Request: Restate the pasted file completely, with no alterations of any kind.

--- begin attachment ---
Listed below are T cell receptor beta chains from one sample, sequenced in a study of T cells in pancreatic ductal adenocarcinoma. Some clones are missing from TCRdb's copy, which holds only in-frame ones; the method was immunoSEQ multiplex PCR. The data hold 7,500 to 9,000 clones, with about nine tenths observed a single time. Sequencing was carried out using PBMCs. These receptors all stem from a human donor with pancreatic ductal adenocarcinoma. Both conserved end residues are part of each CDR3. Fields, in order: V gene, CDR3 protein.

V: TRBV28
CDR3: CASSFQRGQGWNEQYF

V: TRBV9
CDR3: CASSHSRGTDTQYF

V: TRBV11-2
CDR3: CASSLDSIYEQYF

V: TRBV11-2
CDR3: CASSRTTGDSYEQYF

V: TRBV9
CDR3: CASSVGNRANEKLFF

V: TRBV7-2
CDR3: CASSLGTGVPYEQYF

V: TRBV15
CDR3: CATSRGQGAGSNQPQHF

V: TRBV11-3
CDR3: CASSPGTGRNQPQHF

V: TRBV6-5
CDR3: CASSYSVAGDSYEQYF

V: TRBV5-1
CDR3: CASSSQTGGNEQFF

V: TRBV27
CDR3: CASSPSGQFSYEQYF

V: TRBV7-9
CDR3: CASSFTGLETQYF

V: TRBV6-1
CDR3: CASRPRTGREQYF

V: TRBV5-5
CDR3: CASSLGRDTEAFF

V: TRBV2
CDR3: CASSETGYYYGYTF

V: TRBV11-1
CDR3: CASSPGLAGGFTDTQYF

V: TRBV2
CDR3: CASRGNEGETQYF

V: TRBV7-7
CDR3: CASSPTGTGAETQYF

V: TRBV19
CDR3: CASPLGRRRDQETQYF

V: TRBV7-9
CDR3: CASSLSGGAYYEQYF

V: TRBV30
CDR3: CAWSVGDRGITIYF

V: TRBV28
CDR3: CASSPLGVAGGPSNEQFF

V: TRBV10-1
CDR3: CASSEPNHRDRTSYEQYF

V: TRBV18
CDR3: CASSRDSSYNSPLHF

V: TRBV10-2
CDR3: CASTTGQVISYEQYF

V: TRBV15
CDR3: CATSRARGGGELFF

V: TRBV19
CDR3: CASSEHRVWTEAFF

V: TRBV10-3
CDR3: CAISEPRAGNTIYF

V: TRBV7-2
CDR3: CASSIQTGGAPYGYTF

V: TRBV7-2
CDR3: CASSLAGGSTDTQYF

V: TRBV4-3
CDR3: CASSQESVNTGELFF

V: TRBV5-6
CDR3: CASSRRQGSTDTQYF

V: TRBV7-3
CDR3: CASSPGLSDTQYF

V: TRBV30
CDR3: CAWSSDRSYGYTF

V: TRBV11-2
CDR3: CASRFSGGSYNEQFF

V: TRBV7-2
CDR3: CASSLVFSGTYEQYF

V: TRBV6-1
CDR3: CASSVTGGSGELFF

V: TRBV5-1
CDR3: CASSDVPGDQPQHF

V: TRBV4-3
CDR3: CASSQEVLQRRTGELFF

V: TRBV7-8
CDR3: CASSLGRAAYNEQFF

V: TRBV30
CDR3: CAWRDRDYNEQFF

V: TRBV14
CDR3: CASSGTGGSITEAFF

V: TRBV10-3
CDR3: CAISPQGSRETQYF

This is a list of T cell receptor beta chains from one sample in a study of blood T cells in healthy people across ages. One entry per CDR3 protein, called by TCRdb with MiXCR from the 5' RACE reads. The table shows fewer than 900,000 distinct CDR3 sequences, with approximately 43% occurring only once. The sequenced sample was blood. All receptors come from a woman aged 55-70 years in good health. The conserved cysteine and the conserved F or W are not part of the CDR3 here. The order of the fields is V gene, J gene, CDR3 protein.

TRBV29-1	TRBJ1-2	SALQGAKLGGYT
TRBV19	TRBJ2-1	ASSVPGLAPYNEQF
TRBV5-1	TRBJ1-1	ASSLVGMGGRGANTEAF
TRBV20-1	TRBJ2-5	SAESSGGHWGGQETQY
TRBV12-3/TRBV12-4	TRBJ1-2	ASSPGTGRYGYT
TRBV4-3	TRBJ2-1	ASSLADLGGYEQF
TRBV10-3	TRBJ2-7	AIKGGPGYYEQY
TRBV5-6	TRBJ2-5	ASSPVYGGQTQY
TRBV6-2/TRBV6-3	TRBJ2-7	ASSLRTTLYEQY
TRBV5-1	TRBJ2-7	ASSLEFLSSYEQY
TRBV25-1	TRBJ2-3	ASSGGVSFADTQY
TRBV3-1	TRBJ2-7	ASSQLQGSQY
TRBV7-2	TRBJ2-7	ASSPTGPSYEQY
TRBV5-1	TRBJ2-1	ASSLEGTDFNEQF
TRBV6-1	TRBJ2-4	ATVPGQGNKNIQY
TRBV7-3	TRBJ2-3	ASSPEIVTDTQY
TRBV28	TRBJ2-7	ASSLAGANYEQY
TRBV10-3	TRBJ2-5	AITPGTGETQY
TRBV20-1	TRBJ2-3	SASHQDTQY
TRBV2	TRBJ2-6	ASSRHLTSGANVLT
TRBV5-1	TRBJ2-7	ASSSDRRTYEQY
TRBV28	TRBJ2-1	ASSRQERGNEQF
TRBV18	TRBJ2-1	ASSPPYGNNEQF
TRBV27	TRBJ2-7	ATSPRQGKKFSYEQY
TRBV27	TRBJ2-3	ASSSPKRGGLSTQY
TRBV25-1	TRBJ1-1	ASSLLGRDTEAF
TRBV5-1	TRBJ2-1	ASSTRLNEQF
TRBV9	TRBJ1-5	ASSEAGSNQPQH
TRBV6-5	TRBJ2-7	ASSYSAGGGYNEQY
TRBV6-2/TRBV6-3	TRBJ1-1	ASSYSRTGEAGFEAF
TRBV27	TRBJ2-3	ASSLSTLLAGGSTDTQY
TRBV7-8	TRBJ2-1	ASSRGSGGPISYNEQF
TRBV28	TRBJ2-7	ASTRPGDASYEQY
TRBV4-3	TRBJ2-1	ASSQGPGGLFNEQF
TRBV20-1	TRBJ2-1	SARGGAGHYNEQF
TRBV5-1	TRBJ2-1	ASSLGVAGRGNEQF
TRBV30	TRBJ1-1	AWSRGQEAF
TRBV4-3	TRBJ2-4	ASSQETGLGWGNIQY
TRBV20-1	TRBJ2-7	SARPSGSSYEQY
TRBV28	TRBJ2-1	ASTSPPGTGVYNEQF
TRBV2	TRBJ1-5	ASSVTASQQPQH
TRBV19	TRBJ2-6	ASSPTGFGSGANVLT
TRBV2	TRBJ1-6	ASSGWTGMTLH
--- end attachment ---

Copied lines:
Listed below are T cell receptor beta chains from one sample, sequenced in a study of T cells in pancreatic ductal adenocarcinoma. Some clones are missing from TCRdb's copy, which holds only in-frame ones; the method was immunoSEQ multiplex PCR. The data hold 7,500 to 9,000 clones, with about nine tenths observed a single time. Sequencing was carried out using PBMCs. These receptors all stem from a human donor with pancreatic ductal adenocarcinoma. Both conserved end residues are part of each CDR3. Fields, in order: V gene, CDR3 protein.

V: TRBV28
CDR3: CASSFQRGQGWNEQYF

V: TRBV9
CDR3: CASSHSRGTDTQYF

V: TRBV11-2
CDR3: CASSLDSIYEQYF

V: TRBV11-2
CDR3: CASSRTTGDSYEQYF

V: TRBV9
CDR3: CASSVGNRANEKLFF

V: TRBV7-2
CDR3: CASSLGTGVPYEQYF

V: TRBV15
CDR3: CATSRGQGAGSNQPQHF

V: TRBV11-3
CDR3: CASSPGTGRNQPQHF

V: TRBV6-5
CDR3: CASSYSVAGDSYEQYF

V: TRBV5-1
CDR3: CASSSQTGGNEQFF

V: TRBV27
CDR3: CASSPSGQFSYEQYF

V: TRBV7-9
CDR3: CASSFTGLETQYF

V: TRBV6-1
CDR3: CASRPRTGREQYF

V: TRBV5-5
CDR3: CASSLGRDTEAFF

V: TRBV2
CDR3: CASSETGYYYGYTF

V: TRBV11-1
CDR3: CASSPGLAGGFTDTQYF

V: TRBV2
CDR3: CASRGNEGETQYF

V: TRBV7-7
CDR3: CASSPTGTGAETQYF

V: TRBV19
CDR3: CASPLGRRRDQETQYF

V: TRBV7-9
CDR3: CASSLSGGAYYEQYF

V: TRBV30
CDR3: CAWSVGDRGITIYF

V: TRBV28
CDR3: CASSPLGVAGGPSNEQFF

V: TRBV10-1
CDR3: CASSEPNHRDRTSYEQYF

V: TRBV18
CDR3: CASSRDSSYNSPLHF

V: TRBV10-2
CDR3: CASTTGQVISYEQYF

V: TRBV15
CDR3: CATSRARGGGELFF

V: TRBV19
CDR3: CASSEHRVWTEAFF

V: TRBV10-3
CDR3: CAISEPRAGNTIYF

V: TRBV7-2
CDR3: CASSIQTGGAPYGYTF

V: TRBV7-2
CDR3: CASSLAGGSTDTQYF

V: TRBV4-3
CDR3: CASSQESVNTGELFF

V: TRBV5-6
CDR3: CASSRRQGSTDTQYF

V: TRBV7-3
CDR3: CASSPGLSDTQYF

V: TRBV30
CDR3: CAWSSDRSYGYTF

V: TRBV11-2
CDR3: CASRFSGGSYNEQFF

V: TRBV7-2
CDR3: CASSLVFSGTYEQYF

V: TRBV6-1
CDR3: CASSVTGGSGELFF

V: TRBV5-1
CDR3: CASSDVPGDQPQHF

V: TRBV4-3
CDR3: CASSQEVLQRRTGELFF

V: TRBV7-8
CDR3: CASSLGRAAYNEQFF

V: TRBV30
CDR3: CAWRDRDYNEQFF

V: TRBV14
CDR3: CASSGTGGSITEAFF

V: TRBV10-3
CDR3: CAISPQGSRETQYF

This is a list of T cell receptor beta chains from one sample in a study of blood T cells in healthy people across ages. One entry per CDR3 protein, called by TCRdb with MiXCR from the 5' RACE reads. The table shows fewer than 900,000 distinct CDR3 sequences, with approximately 43% occurring only once. The sequenced sample was blood. All receptors come from a woman aged 55-70 years in good health. The conserved cysteine and the conserved F or W are not part of the CDR3 here. The order of the fields is V gene, J gene, CDR3 protein.

TRBV29-1	TRBJ1-2	SALQGAKLGGYT
TRBV19	TRBJ2-1	ASSVPGLAPYNEQF
TRBV5-1	TRBJ1-1	ASSLVGMGGRGANTEAF
TRBV20-1	TRBJ2-5	SAESSGGHWGGQETQY
TRBV12-3/TRBV12-4	TRBJ1-2	ASSPGTGRYGYT
TRBV4-3	TRBJ2-1	ASSLADLGGYEQF
TRBV10-3	TRBJ2-7	AIKGGPGYYEQY
TRBV5-6	TRBJ2-5	ASSPVYGGQTQY
TRBV6-2/TRBV6-3	TRBJ2-7	ASSLRTTLYEQY
TRBV5-1	TRBJ2-7	ASSLEFLSSYEQY
TRBV25-1	TRBJ2-3	ASSGGVSFADTQY
TRBV3-1	TRBJ2-7	ASSQLQGSQY
TRBV7-2	TRBJ2-7	ASSPTGPSYEQY
TRBV5-1	TRBJ2-1	ASSLEGTDFNEQF
TRBV6-1	TRBJ2-4	ATVPGQGNKNIQY
TRBV7-3	TRBJ2-3	ASSPEIVTDTQY
TRBV28	TRBJ2-7	ASSLAGANYEQY
TRBV10-3	TRBJ2-5	AITPGTGETQY
TRBV20-1	TRBJ2-3	SASHQDTQY
TRBV2	TRBJ2-6	ASSRHLTSGANVLT
TRBV5-1	TRBJ2-7	ASSSDRRTYEQY
TRBV28	TRBJ2-1	ASSRQERGNEQF
TRBV18	TRBJ2-1	ASSPPYGNNEQF
TRBV27	TRBJ2-7	ATSPRQGKKFSYEQY
TRBV27	TRBJ2-3	ASSSPKRGGLSTQY
TRBV25-1	TRBJ1-1	ASSLLGRDTEAF
TRBV5-1	TRBJ2-1	ASSTRLNEQF
TRBV9	TRBJ1-5	ASSEAGSNQPQH
TRBV6-5	TRBJ2-7	ASSYSAGGGYNEQY
TRBV6-2/TRBV6-3	TRBJ1-1	ASSYSRTGEAGFEAF
TRBV27	TRBJ2-3	ASSLSTLLAGGSTDTQY
TRBV7-8	TRBJ2-1	ASSRGSGGPISYNEQF
TRBV28	TRBJ2-7	ASTRPGDASYEQY
TRBV4-3	TRBJ2-1	ASSQGPGGLFNEQF
TRBV20-1	TRBJ2-1	SARGGAGHYNEQF
TRBV5-1	TRBJ2-1	ASSLGVAGRGNEQF
TRBV30	TRBJ1-1	AWSRGQEAF
TRBV4-3	TRBJ2-4	ASSQETGLGWGNIQY
TRBV20-1	TRBJ2-7	SARPSGSSYEQY
TRBV28	TRBJ2-1	ASTSPPGTGVYNEQF
TRBV2	TRBJ1-5	ASSVTASQQPQH
TRBV19	TRBJ2-6	ASSPTGFGSGANVLT
TRBV2	TRBJ1-6	ASSGWTGMTLH